With three weeks to go until the half marathon, I’ve hit the point in training where I plan my weekends around running. This weekend I got in a nice quick 6m/10k with my running club, followed by a long steady 10m/16k on Sunday. (One added benefit of running is that it’s helping with my miles to kilometers mental conversions!) The weather was gorgeous for running (and in general) – just cool and sunny. My running club routes tend to go through downtown, so for my longer Sunday runs I like to plan a more scenic route, usually along the harbourfront or up the Don River trail. Still, I’ve been getting a bit bored with those options so on Sunday I decided to head east and explore the Beaches. The trail network near me is pretty solid, so I just went right where I usually go left and followed the trail to the first beach.
After a short stretch next to a busy road, I was rewarded with this gorgeous view. The boardwalk was busy with joggers, dog walkers, and couples strolling with their morning coffee. I’ve definitely found my new favorite running path.
Of course, running along the sand reminded me of my favorite path in Chicago.
When someone asks about my weekend plans and my answer is “oh, running 10 miles,” the most frequent response is “why?” in a tone that implies that no sane person would elect to put themselves through such torture. Why would I choose to go to bed at a reasonable hour on a Saturday and the carve out a couple hours to put one foot in front of the other in fairly rapid succession? This is something I often think about while doing just that, especially when I’m tired and sweaty and my feet ache and I’m checking my watch every 20 seconds to see how far I have left to go. Sure, I love getting outside for a bit, exploring the city, and enjoying the beautiful scenery, but I’m not going to lie – if my friend Carlie wasn’t training to run this with me I would have dropped out. I hit a stretch of a few weeks where I just didn’t want to run. At all. It’s normal for motivation to wax and wane, but my training plan didn’t account for a slump so I had to get it back quickly. Luckily, one of my favorite health and fitness bloggers wrote an excellent post on how she manages to get out of bed every morning to run. The best way to stay motivated is to remember why you’re doing something in the first place, so in that spirit I made a mental list during Sunday’s long run.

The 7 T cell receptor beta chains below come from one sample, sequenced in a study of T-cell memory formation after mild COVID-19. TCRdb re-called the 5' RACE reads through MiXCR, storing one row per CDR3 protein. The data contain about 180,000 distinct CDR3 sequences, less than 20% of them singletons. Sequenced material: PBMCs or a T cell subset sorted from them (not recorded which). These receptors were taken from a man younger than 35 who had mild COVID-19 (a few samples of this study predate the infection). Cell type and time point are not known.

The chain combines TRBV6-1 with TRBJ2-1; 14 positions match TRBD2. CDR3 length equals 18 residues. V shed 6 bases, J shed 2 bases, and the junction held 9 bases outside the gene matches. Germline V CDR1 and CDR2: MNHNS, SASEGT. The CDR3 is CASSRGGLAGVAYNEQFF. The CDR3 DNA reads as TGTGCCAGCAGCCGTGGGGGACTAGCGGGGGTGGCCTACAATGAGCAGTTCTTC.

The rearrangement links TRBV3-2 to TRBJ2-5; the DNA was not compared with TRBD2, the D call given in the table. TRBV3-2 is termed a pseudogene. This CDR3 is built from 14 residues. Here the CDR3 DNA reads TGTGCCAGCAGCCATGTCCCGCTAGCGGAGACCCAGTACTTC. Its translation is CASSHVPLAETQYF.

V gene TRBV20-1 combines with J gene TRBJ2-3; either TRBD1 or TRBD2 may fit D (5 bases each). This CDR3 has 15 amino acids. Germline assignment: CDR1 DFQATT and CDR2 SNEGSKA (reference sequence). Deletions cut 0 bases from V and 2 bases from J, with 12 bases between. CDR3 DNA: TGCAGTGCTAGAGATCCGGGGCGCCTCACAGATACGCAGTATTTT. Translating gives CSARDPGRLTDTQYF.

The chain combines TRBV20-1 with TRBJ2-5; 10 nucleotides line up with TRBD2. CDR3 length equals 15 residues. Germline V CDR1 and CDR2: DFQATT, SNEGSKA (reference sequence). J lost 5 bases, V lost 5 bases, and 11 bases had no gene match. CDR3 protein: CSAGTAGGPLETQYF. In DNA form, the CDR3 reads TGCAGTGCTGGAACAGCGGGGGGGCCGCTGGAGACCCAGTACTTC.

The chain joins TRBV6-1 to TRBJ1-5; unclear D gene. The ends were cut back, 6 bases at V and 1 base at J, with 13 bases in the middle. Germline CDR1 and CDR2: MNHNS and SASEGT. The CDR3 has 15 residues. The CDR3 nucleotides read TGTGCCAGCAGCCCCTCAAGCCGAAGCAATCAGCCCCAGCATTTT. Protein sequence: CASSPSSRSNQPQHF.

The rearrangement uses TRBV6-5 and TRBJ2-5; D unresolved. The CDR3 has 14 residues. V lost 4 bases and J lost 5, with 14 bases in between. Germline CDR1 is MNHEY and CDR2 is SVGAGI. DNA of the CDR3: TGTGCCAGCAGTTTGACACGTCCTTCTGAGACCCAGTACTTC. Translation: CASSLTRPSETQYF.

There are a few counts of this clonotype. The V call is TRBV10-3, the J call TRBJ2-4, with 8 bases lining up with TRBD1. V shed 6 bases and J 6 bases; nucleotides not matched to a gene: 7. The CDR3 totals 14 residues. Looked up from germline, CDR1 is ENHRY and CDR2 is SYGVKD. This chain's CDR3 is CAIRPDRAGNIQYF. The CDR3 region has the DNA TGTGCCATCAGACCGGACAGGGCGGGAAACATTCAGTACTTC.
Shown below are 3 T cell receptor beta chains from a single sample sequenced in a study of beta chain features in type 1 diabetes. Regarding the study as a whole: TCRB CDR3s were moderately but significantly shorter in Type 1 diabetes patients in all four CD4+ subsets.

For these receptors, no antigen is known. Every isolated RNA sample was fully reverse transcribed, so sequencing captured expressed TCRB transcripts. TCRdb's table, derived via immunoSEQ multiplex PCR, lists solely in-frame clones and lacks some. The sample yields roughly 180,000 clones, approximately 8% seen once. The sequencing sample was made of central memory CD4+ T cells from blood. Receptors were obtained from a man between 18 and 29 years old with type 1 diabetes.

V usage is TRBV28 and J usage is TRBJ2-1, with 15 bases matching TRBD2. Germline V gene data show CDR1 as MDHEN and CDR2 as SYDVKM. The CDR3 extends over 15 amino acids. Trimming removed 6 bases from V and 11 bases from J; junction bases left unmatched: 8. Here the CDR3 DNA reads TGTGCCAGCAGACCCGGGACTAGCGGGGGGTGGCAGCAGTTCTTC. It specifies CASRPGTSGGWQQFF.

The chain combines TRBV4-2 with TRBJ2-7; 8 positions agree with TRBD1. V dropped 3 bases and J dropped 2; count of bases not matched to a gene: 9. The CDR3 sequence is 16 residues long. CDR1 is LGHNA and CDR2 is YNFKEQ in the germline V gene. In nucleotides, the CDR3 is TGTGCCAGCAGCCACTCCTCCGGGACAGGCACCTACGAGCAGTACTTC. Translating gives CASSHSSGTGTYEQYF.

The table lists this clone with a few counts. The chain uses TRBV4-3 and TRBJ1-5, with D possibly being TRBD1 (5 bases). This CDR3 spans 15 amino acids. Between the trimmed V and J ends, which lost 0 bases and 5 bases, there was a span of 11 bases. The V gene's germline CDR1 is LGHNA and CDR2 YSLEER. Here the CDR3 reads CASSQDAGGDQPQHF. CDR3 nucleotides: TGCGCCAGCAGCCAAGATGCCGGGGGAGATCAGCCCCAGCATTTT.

- I like to eat, and working out means I can eat more.
- Running has become integral to my stress management. When work or life get a little crazy, a good workout helps me keep my head on straight, gets rid of that anxious energy, and lets me focus on the task at hand. On a good run I’ll hit a sort of zen state where I forget that I’m running and I can just sort through whatever issue is top of mind.
- It feels like you’re part of a community. I love seeing the same friendly people at my running club each week, but the sense of belonging still exists when I’m running alone and exchange a little nod or wave with other runners who cross my path.
- There’s a sense of satisfaction and accomplishment after finishing a tough workout – even if it didn’t go as well as you would have liked – that makes anything else that comes up in the day easier to manage.
- Most importantly, I do it because I can. I’ve only been a runner for a few years. Before that, I could barely run a mile. Getting in shape and learning to run was a not-insignificant undertaking, and remembering that my worst runs now are still better than my best runs when I first started always puts an extra spring in my step.
I know I’ll need to refer to this list regularly over the next few weeks. I’ve got a bunch of travel coming up, including a week in Vegas for work and a weekend in New York to visit Stephanie, so staying on top of training is going to be tricky. Luckily Stephanie and I have a run in Central Park planned – can’t wait!